Having replacement surgery of my right hip in September has left me rather foggy brained. I struggled with writing only being able to concentrate for short periods. I spent time binge watching Ghost Hunters as simple, mindless entertainment. As I thought about what to write in my befuddled state, I remembered a story I had written a few years ago about my own, personal experience with the paranormal when I was in high school. It seemed appropriate to share this in the month of October when our thoughts turn to all things ghostly on Halloween. I hope you enjoy reading Part One of my scary, true tale. Part Two will follow on October 15. Stay spooky my friends!
Autumn had already swept most of the leaves from the trees, their sad remains clogging walkways and corners. The unmistakable sense of approaching winter hung in the air, like a bird of prey about to swoop. The night was dark, and we were young and reckless and looking for adventure. At least that is what I told myself. What we really were was a bunch of silly high school students. We were members of the Manville High School Drama Club. Our play practices usually ran until about seven or eight o’clock at night. Being young and irresponsible we did not go home after practice to do homework as sensible students would, no, instead we looked for adventure, driving around for about an hour or more before heading home. Laughing and talking we drove into the country that night investigating roads we had not travelled before; following our noses to see where they would lead.
Though I do not plan to make a habit of posting my reviews on this blog, I am making an exception with this one and will most likely do so for others from time to time.
I spent some time pondering how to write a review of Karen Witemeyer’s Historical Romance book At Love’s Command. After seeing so many negative reviews of this book based on the fact the main character in the novel was a soldier at the massacre at Wounded Knee, I knew I would need to address certain issues within the review.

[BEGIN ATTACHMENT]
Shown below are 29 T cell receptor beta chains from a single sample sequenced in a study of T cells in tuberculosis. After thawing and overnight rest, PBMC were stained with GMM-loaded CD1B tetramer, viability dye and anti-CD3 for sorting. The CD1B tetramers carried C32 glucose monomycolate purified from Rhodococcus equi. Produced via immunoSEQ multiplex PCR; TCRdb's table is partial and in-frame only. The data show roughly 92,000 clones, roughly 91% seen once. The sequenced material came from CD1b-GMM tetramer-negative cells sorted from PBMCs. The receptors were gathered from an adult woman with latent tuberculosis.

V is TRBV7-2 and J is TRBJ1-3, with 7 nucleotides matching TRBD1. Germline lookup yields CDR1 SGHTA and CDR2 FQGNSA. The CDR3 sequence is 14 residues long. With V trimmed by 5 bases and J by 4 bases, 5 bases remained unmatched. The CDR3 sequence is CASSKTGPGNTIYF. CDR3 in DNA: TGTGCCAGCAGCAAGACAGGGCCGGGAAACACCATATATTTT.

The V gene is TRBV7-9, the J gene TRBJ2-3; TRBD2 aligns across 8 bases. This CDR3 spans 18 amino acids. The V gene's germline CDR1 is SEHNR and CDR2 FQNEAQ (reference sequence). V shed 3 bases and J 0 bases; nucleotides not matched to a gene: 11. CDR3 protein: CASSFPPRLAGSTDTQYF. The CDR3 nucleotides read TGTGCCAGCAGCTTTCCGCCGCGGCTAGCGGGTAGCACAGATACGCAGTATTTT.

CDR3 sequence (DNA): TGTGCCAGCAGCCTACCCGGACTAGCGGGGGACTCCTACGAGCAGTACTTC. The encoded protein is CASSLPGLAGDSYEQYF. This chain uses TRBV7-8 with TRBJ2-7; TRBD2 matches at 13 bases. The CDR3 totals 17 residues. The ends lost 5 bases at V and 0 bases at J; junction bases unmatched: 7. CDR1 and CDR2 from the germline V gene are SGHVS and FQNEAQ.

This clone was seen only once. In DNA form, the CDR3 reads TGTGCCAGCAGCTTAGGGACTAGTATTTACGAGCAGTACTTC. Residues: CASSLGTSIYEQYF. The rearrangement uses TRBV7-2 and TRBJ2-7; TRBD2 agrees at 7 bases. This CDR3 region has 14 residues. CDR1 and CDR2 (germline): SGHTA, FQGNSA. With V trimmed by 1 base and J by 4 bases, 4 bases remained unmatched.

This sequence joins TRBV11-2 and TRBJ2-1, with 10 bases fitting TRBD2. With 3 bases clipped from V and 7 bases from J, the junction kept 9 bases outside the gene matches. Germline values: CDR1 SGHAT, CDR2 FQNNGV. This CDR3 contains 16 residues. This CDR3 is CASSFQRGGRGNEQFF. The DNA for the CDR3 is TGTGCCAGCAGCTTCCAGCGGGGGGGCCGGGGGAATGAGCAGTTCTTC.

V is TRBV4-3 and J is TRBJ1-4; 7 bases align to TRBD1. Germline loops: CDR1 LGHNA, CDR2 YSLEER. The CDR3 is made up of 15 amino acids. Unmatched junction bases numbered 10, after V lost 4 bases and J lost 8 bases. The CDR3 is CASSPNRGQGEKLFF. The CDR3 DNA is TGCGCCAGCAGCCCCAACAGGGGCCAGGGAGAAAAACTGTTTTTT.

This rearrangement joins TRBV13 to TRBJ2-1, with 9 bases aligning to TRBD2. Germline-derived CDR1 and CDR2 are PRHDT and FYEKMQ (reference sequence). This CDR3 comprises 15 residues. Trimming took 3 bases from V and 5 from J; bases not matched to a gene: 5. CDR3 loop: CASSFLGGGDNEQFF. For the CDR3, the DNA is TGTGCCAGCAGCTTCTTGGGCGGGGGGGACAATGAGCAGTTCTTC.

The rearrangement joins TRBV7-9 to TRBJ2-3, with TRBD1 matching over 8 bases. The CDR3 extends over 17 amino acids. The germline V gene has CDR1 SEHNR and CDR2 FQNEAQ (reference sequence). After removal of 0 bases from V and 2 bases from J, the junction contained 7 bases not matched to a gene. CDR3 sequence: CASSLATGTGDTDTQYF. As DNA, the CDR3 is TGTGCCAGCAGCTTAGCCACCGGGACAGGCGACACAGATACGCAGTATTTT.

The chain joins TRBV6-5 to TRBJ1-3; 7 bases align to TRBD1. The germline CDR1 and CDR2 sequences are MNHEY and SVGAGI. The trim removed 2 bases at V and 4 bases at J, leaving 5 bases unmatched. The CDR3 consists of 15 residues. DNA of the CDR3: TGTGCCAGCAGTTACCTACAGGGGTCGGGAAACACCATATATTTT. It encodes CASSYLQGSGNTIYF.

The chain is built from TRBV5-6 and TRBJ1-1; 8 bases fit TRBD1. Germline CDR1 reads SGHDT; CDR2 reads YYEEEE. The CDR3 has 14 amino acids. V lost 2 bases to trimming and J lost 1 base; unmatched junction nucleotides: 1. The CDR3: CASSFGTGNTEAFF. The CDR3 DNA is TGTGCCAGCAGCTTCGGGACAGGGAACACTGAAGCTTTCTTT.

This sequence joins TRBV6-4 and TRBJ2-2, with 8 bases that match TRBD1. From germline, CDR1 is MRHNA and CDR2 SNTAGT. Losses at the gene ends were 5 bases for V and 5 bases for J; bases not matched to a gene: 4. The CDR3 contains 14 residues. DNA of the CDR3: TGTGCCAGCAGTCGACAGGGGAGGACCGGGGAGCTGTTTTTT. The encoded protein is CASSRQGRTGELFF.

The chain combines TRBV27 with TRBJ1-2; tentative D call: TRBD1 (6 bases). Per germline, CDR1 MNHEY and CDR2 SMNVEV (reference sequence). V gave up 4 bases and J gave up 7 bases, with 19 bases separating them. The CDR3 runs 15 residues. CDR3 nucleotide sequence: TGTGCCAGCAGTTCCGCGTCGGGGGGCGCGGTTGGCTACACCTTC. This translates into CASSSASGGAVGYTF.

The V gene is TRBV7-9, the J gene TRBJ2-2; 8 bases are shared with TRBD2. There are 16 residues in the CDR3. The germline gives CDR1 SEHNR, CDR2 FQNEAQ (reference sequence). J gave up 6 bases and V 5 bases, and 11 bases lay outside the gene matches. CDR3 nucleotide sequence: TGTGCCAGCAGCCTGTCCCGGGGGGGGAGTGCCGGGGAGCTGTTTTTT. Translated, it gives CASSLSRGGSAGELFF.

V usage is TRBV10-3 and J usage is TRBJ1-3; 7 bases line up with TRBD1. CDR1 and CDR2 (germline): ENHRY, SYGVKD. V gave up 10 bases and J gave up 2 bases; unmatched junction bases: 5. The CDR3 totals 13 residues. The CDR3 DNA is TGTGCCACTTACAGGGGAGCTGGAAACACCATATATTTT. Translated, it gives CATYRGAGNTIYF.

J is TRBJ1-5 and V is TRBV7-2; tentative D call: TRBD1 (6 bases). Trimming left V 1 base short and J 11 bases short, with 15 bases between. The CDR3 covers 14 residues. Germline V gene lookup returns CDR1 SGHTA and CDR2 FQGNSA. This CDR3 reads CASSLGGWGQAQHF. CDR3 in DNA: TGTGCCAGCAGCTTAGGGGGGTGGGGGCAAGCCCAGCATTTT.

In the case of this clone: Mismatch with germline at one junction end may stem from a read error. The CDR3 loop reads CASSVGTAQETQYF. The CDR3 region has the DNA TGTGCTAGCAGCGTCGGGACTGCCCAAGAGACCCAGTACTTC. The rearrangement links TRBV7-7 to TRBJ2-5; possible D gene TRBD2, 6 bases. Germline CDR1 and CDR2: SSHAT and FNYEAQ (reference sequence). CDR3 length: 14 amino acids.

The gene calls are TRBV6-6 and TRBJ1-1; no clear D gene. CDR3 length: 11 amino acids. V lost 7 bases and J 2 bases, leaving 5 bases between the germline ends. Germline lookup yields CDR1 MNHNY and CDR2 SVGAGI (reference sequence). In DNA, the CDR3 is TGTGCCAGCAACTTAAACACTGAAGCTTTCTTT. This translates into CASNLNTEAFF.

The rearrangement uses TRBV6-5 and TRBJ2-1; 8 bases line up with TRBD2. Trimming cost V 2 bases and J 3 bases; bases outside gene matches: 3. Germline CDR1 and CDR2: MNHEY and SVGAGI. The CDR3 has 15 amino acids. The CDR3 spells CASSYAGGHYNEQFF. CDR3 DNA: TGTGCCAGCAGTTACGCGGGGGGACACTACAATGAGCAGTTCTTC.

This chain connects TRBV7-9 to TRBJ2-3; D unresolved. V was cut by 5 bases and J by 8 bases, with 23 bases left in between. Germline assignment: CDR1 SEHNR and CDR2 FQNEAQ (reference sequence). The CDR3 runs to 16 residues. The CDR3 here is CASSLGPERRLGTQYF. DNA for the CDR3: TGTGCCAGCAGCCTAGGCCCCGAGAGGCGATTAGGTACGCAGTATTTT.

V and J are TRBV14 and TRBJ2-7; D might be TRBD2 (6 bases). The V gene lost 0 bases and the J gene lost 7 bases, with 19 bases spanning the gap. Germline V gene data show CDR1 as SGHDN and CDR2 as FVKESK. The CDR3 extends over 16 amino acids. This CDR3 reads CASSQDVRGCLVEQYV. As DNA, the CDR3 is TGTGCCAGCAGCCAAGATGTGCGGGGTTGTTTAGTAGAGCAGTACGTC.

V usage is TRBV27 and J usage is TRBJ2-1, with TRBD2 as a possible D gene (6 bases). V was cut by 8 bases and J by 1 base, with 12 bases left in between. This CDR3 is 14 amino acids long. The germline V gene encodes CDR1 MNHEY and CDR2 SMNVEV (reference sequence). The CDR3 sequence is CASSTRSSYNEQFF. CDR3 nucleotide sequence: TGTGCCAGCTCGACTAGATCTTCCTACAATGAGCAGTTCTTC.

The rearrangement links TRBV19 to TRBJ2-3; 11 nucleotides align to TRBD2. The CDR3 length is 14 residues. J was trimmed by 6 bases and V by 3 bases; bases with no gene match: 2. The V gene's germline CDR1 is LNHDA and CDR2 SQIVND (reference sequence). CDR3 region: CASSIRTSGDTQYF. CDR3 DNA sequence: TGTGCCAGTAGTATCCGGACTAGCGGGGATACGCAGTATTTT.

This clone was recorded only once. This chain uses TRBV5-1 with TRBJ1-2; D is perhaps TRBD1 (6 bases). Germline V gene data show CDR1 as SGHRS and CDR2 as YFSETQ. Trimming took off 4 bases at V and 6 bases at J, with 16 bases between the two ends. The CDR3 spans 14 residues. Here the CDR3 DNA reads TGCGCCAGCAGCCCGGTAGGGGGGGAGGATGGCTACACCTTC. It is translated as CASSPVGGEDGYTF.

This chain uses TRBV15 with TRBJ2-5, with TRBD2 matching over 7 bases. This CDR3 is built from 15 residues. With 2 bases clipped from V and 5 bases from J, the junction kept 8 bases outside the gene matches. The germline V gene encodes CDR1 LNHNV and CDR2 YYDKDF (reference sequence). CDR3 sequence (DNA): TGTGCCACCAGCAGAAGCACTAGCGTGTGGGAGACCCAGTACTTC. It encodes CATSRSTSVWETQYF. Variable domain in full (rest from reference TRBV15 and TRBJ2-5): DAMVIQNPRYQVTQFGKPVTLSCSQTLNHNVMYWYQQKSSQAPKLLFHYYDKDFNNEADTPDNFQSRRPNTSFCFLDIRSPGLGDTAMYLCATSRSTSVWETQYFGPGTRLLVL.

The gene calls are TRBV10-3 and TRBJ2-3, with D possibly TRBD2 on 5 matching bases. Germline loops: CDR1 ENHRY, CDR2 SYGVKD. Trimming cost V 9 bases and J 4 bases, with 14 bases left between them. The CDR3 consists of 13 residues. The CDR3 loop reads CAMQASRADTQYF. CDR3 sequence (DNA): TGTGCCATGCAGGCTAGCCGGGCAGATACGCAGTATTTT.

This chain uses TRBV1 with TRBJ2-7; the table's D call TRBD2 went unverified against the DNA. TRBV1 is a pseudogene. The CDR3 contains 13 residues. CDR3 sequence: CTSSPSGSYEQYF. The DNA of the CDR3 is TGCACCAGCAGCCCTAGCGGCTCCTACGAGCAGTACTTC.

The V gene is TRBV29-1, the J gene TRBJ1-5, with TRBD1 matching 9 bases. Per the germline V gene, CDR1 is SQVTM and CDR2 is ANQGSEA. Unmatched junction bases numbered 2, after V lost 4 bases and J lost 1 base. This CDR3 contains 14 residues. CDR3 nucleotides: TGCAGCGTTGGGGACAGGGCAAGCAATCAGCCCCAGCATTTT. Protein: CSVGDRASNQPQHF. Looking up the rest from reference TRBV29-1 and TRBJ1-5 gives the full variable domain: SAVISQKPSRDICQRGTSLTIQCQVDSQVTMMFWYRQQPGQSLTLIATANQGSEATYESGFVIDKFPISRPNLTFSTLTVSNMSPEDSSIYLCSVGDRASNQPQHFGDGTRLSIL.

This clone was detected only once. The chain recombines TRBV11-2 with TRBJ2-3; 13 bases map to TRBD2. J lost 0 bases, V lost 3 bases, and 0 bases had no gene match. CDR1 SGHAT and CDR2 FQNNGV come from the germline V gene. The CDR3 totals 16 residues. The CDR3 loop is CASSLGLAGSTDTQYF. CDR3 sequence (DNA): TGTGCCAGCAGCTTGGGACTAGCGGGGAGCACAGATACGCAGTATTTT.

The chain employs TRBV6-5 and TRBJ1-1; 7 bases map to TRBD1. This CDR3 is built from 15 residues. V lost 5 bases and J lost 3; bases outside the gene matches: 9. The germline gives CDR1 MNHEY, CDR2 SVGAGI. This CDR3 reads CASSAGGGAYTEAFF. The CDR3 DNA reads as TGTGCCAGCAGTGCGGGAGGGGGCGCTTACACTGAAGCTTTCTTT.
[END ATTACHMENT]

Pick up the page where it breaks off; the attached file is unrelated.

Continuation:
I do not debate the horrors of that incident. The facts are brutal and historical. I do, however, find the possibility of remorse and revulsion on the part of some soldiers involved both acceptable and quite likely. And I take into account that At Love’s Command is not a historical treatise but a work of fiction.
As Christians (and At Love’s Command is a Christian Historical Romance) we are called to extend grace. The story begins with the massacre (the prologue) and Witemeyer doesn’t shirk from painting the action realistically and brutally. What she does beyond that is posit the idea of several soldiers who shrank back when they saw what was happening and were, from that time forward, changed by the deeds done on that day. They were repentant.
Leon awoke in a cold sweat. His naval uniform was plastered to his clammy skin. The heirloom Levigem necklace he wore was twisted awkwardly around, and painfully poked into his aching chest. Adjusting it, he tucked the gem back into his shirt and slowly sat up on the rough cot he found himself on. Everything hurt. Of course, that could have been from walking for two days without food or water.
As he looked around, Leon discovered that he was in a dimly lit cell of all places. Small, cramped, and damp, the air smelled of mold and rotting hay. A skin of water lay next to him and, feeling his parched throat, he grabbed for it and began to gulp its contents down with sheer desperation.
“Not too fast lad, or it’ll just come back up an’ out,” a rough, weary voice sounded from outside the cell.
I often wonder if other readers are as volatile as me when it comes to reading habits. Are you a multi-task reader, the type who likes to read more than one book at a time or a single task reader, preferring to read one book at a time? Are you adventurous, the type that likes to read everything, or do you stick to the same genre?
According to a Booklikes post, readers fall under the following categories:
The monogamist: the single-book reader
The polygamist: loves reading many books at a time
The extrovert: likes to read multiple genres
The introvert: sticks to one genre
The altruist: reads and recommends books to friends and family
The neurotic: switches between books and often doesn’t finish them
As a writer and an avid reader, I find that just as two of the writing tools above have changed a lot over the years, so have the books that get published. Due to the option of self-publishing and the ability to publish not only hardcover or paperback books, but also ebooks. The market is over saturated with writers and their works.
In some ways this is a good thing. In other ways, not so much. I do not mean to step on anyone’s toes in this article nor am I looking for an argument. I simply want to write what I have seen, learned, and experienced for myself with the hope that it may present food for thought for both readers and writers alike.
I have loved to read ever since I learned how to do so. I have also dreamed of being a published writer for many years. I have read MANY books over the years in every age bracket and in most genres. I have read classics and modern writings.
What have I observed as I have read so many books?